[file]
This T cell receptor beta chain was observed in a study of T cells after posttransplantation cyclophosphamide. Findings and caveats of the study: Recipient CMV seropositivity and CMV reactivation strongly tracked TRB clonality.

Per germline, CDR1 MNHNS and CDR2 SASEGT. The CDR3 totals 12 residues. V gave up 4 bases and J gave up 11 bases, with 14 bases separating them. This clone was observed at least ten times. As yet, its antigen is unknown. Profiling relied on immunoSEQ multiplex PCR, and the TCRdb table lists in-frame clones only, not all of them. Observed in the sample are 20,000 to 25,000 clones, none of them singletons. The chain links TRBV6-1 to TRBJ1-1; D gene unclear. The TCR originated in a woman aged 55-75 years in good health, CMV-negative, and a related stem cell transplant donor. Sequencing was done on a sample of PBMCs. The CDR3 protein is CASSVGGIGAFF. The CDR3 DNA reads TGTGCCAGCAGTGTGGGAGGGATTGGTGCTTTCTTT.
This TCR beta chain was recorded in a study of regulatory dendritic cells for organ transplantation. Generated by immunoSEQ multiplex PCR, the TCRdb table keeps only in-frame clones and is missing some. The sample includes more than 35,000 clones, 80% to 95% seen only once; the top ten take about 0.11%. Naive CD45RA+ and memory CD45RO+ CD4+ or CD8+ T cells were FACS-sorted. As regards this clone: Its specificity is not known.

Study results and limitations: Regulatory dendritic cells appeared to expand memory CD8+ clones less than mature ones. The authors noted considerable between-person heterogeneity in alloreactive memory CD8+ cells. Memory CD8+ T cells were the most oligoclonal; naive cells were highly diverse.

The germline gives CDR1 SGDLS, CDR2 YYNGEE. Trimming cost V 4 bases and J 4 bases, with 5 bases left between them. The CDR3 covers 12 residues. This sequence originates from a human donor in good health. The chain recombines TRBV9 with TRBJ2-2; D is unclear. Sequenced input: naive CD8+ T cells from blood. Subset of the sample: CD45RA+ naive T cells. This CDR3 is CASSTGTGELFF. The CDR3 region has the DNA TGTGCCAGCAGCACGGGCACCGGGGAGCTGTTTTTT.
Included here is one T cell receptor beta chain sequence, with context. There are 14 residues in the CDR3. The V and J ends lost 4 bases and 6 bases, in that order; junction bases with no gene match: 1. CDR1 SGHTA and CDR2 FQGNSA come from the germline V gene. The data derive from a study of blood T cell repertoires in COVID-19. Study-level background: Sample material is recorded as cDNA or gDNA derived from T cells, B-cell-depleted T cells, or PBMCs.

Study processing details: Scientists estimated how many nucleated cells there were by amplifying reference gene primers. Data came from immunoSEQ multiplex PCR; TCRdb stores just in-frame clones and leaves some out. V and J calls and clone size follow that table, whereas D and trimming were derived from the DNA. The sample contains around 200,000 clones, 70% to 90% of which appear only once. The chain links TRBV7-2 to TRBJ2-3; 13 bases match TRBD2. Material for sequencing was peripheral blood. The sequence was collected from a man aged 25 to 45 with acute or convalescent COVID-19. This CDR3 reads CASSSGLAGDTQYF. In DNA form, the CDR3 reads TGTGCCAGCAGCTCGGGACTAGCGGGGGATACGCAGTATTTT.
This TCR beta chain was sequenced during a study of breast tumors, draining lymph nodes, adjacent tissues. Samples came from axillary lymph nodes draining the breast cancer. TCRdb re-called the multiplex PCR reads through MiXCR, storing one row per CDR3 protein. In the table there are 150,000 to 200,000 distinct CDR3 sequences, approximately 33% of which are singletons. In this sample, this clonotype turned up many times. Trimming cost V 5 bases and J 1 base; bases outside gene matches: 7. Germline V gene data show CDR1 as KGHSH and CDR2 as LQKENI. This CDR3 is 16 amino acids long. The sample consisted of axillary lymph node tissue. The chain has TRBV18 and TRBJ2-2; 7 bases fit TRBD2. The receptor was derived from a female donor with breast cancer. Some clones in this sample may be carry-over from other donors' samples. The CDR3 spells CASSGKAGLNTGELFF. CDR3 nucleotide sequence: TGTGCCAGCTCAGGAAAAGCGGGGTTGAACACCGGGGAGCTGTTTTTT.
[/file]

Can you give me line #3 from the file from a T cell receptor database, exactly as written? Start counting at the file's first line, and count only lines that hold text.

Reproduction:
This TCR beta chain was recorded in a study of regulatory dendritic cells for organ transplantation. Generated by immunoSEQ multiplex PCR, the TCRdb table keeps only in-frame clones and is missing some. The sample includes more than 35,000 clones, 80% to 95% seen only once; the top ten take about 0.11%. Naive CD45RA+ and memory CD45RO+ CD4+ or CD8+ T cells were FACS-sorted. As regards this clone: Its specificity is not known.